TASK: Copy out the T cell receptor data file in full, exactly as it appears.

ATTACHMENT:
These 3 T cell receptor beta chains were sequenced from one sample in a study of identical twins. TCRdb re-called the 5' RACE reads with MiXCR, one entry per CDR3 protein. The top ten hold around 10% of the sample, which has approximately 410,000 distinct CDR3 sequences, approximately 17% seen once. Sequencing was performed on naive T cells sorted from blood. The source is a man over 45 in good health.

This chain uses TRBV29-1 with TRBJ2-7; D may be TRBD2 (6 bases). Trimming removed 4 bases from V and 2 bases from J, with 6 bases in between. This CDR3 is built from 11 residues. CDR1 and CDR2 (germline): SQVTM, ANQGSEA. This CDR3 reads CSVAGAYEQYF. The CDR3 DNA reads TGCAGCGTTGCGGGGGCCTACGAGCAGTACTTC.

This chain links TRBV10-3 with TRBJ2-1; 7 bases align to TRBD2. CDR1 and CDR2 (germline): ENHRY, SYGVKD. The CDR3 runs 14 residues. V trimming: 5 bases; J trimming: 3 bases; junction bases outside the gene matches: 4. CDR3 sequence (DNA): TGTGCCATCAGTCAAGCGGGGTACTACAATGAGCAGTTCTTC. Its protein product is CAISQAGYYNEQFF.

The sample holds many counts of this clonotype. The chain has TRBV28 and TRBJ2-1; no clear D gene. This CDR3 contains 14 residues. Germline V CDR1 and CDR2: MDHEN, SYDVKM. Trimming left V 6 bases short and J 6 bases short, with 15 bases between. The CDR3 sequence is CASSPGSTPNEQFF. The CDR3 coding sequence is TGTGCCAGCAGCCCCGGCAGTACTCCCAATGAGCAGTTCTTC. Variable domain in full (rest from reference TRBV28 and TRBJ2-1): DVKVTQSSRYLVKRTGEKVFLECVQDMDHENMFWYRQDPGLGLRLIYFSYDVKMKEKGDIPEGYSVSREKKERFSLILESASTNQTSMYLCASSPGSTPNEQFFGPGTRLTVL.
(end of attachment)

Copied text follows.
These 3 T cell receptor beta chains were sequenced from one sample in a study of identical twins. TCRdb re-called the 5' RACE reads with MiXCR, one entry per CDR3 protein. The top ten hold around 10% of the sample, which has approximately 410,000 distinct CDR3 sequences, approximately 17% seen once. Sequencing was performed on naive T cells sorted from blood. The source is a man over 45 in good health.

This chain uses TRBV29-1 with TRBJ2-7; D may be TRBD2 (6 bases). Trimming removed 4 bases from V and 2 bases from J, with 6 bases in between. This CDR3 is built from 11 residues. CDR1 and CDR2 (germline): SQVTM, ANQGSEA. This CDR3 reads CSVAGAYEQYF. The CDR3 DNA reads TGCAGCGTTGCGGGGGCCTACGAGCAGTACTTC.

This chain links TRBV10-3 with TRBJ2-1; 7 bases align to TRBD2. CDR1 and CDR2 (germline): ENHRY, SYGVKD. The CDR3 runs 14 residues. V trimming: 5 bases; J trimming: 3 bases; junction bases outside the gene matches: 4. CDR3 sequence (DNA): TGTGCCATCAGTCAAGCGGGGTACTACAATGAGCAGTTCTTC. Its protein product is CAISQAGYYNEQFF.

The sample holds many counts of this clonotype. The chain has TRBV28 and TRBJ2-1; no clear D gene. This CDR3 contains 14 residues. Germline V CDR1 and CDR2: MDHEN, SYDVKM. Trimming left V 6 bases short and J 6 bases short, with 15 bases between. The CDR3 sequence is CASSPGSTPNEQFF. The CDR3 coding sequence is TGTGCCAGCAGCCCCGGCAGTACTCCCAATGAGCAGTTCTTC. Variable domain in full (rest from reference TRBV28 and TRBJ2-1): DVKVTQSSRYLVKRTGEKVFLECVQDMDHENMFWYRQDPGLGLRLIYFSYDVKMKEKGDIPEGYSVSREKKERFSLILESASTNQTSMYLCASSPGSTPNEQFFGPGTRLTVL.